A skier carves a turn on a groomed run at Deer Valley, Park City, UT

How to Boost Hip Flexibility for Skiing

Reading Time: 5 minutes

It’s a chilly morning on the hill, and I’m looking down Stein’s Way from the top of the Sultan lift at Deer Valley. This run is a good challenge because it usually hosts pretty hard snow and is quite narrow. There is a fog bank over the Jordanelle Reservoir below, and the view of the Uinta mountains to the east is killer with all the sunshine! I’m not warmed up yet having just got off the lift and skated over to this area. The cold morning air is making me feel tight, and I should have stretched more before heading up the lift. And dropping, it doesn’t feel good. Good ski posture requires a tensioned core and straight back. When turning your hips, you must pivot laterally while your core stays upright. This angulation is important when driving your ski and arcing a turn. But do it a few thousand times during a day of skiing and it can cause a lot of tightness in the various muscles around your hips and lower back. And tightness can lead to pain and inflammation! It’s important for skiers of all abilities and styles to maintain good hip flexibility for technique, power, and pain relief.

Now let’s start off with what I’m not: a doctor or a physical therapist. This article is not meant to be an answer but more a personal testimony of what I have found works after a lifetime of skiing. I’m in my mid-thirties and in pretty good shape, but every winter that goes by I definitely feel a little more stiff after a long day (or even an hour for that matter) on the hill. Since every human being is physiologically different from the next, some of these techniques may not work for you. If you’re in pain, go see a doctor or PT to address your needs.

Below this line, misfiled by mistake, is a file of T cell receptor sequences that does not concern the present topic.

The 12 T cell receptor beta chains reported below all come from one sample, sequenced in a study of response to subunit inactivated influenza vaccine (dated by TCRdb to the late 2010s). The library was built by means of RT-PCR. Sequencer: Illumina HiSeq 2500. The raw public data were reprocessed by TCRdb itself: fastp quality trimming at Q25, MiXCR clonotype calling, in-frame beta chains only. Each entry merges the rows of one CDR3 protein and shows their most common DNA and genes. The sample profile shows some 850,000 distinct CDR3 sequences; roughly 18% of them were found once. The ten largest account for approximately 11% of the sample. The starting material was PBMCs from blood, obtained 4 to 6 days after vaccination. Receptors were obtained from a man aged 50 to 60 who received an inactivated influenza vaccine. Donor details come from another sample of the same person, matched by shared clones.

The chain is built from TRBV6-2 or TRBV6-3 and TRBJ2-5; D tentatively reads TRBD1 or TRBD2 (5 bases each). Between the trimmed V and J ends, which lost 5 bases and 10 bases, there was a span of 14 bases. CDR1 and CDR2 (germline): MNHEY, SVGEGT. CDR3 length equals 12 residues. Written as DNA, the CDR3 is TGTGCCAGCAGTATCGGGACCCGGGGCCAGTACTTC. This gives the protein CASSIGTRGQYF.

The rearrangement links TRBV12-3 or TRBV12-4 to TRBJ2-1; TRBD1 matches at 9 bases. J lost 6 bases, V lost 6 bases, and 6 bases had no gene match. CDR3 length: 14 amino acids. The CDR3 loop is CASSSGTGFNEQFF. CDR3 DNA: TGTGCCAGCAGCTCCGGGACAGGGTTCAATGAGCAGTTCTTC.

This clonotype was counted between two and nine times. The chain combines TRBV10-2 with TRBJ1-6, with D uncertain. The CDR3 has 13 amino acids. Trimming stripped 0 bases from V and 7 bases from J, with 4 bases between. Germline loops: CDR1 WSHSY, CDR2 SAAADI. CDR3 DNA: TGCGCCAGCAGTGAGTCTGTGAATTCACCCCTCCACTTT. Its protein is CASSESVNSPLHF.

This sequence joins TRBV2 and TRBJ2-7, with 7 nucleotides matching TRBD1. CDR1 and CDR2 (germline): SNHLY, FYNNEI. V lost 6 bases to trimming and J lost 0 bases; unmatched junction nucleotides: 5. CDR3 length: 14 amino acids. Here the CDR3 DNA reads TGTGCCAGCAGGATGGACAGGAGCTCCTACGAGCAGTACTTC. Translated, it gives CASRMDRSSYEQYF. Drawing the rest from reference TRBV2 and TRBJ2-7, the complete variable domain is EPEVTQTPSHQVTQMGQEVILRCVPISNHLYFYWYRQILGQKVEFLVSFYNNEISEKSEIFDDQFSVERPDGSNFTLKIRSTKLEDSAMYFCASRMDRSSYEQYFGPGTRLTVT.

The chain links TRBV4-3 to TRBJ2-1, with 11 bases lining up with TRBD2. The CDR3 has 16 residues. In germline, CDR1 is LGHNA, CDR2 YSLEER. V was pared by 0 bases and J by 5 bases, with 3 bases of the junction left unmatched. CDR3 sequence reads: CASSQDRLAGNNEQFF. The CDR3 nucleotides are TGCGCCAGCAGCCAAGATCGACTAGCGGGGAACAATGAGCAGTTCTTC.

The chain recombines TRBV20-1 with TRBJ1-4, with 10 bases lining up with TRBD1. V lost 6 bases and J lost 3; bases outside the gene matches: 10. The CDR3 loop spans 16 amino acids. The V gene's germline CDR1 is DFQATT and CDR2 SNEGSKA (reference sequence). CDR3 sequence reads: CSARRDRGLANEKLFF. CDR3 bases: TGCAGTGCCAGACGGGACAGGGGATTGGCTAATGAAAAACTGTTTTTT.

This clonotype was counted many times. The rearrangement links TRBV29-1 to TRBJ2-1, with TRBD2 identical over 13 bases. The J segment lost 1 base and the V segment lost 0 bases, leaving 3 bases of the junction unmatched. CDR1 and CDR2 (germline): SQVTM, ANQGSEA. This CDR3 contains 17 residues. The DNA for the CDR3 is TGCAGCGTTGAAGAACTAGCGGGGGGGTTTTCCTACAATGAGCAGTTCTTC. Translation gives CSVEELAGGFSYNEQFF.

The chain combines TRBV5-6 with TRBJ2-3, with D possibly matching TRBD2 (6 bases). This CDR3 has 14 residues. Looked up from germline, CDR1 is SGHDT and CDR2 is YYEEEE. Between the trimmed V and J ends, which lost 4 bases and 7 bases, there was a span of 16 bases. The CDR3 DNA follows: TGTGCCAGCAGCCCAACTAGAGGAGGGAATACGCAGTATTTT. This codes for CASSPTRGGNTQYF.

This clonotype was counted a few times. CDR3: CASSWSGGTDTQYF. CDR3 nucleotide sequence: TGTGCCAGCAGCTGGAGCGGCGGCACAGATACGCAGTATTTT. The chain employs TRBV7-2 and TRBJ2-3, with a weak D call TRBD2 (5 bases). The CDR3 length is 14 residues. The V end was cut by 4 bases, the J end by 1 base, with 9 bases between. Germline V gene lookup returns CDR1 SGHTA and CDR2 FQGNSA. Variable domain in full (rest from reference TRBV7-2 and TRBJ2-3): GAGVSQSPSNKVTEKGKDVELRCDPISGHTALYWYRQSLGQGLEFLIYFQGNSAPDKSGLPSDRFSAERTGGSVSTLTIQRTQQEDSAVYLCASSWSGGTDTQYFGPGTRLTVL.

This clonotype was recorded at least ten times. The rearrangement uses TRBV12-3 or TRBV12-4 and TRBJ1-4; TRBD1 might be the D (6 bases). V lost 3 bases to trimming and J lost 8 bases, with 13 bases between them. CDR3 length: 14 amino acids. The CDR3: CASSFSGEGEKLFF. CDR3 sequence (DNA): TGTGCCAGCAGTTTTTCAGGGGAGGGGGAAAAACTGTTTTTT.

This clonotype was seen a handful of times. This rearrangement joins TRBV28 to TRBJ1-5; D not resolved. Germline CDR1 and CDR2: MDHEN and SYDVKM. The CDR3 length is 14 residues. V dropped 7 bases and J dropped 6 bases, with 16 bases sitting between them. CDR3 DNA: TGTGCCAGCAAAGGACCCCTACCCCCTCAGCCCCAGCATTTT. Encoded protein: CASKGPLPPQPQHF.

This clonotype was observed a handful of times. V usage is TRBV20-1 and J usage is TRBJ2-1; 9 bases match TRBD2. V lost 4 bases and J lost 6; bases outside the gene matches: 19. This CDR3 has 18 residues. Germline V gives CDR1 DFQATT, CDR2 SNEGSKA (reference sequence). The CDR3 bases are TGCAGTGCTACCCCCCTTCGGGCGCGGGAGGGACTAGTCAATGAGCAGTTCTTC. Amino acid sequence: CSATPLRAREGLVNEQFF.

The Workout

Strong workouts that target all of the major muscle groups in the legs are very important. Eccentric workouts focus on targeting muscles as they are extending. Squats and lunges or variations of both are examples of eccentric movement. This is good for skiing as it allows you to absorb energy better and reduce the buildup of lactic acid in your muscles over a day of carving. Below is an example of a circuit that I do in the fall to prep for ski season. There are harder versions of this workout—but, due to injuries, I’ve found that by doing less reps and additional bodyweight movements, like pushups, I have less fatigue in my knees while still getting a good workout.

  • 10 air squats
  • 12 lunges
  • 10 jumping lunges
  • 5 jump squats
  • Repeat 3 times (as the days get shorter I add in up to two more circuits to make it 5)
  • In between leg exercises I add in pushups and other movements for a more full-body workout

Eccentric movement makes you miserably sore. And if you take a week or two off, it makes you almost as miserably sore to start again. I’ve found that doing a half or even a quarter workout three times a week is a better place to start, and then I build up to the full workout. But believe me when I say that recovering from your first few days of this workout sucks. Once you’re there though, the effects are almost immediately felt on snow. I start the season stronger and don’t have any of that pre-season burn that’s associated with your first few days back on skis.